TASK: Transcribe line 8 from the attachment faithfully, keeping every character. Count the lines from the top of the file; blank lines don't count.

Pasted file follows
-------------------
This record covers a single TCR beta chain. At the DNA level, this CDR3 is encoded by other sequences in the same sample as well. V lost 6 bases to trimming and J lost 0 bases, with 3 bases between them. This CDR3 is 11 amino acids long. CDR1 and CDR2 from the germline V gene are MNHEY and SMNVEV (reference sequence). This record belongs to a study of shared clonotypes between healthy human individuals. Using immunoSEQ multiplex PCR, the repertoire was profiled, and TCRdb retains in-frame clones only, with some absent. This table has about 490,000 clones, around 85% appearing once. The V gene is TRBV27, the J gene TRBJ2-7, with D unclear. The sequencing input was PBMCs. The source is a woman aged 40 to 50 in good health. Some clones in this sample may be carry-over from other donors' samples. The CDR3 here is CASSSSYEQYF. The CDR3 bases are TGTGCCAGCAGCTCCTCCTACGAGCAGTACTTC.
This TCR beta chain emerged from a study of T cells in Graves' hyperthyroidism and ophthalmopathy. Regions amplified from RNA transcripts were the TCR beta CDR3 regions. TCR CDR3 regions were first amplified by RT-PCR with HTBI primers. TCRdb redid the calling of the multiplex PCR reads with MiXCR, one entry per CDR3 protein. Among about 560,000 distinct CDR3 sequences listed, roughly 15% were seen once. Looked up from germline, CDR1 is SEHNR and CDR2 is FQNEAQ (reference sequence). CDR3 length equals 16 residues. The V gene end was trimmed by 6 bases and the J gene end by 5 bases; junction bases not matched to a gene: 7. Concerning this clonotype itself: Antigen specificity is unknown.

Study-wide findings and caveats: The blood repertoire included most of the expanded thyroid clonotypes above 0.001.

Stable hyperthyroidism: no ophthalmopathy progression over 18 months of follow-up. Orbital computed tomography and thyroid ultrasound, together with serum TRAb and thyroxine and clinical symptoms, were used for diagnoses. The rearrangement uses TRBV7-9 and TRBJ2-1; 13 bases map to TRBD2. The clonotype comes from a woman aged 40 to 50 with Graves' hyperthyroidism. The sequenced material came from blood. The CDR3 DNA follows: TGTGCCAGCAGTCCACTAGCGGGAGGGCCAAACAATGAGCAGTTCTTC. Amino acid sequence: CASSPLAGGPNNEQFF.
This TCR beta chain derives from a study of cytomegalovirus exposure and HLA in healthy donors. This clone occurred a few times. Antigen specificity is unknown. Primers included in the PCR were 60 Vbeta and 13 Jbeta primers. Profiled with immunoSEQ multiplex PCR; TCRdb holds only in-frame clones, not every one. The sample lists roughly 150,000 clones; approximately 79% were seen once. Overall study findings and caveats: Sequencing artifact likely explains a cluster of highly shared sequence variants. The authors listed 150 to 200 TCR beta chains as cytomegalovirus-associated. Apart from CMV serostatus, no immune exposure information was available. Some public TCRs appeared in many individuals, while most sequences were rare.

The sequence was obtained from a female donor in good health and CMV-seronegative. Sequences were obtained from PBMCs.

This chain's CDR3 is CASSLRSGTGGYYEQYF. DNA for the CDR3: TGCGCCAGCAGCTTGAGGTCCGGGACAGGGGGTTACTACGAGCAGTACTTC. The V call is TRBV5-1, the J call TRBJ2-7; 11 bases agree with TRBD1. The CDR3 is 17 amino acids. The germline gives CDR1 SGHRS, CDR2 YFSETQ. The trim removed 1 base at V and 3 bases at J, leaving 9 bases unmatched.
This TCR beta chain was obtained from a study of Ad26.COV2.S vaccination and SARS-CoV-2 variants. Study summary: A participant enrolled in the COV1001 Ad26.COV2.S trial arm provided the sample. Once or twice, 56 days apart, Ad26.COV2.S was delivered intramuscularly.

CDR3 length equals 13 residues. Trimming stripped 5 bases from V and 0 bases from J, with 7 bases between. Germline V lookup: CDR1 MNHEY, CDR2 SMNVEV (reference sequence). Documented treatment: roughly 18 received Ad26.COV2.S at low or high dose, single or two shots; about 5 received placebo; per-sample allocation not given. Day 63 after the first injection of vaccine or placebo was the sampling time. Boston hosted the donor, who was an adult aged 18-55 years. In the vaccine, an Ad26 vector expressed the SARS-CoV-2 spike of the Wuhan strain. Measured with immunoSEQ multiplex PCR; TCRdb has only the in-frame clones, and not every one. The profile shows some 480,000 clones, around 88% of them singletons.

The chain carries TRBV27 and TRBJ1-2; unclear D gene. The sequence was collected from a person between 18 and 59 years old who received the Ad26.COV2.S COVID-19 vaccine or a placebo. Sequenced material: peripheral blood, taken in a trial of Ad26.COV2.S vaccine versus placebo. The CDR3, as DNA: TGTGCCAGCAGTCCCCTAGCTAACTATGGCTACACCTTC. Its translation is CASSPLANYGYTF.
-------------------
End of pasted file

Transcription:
This TCR beta chain was obtained from a study of Ad26.COV2.S vaccination and SARS-CoV-2 variants. Study summary: A participant enrolled in the COV1001 Ad26.COV2.S trial arm provided the sample. Once or twice, 56 days apart, Ad26.COV2.S was delivered intramuscularly.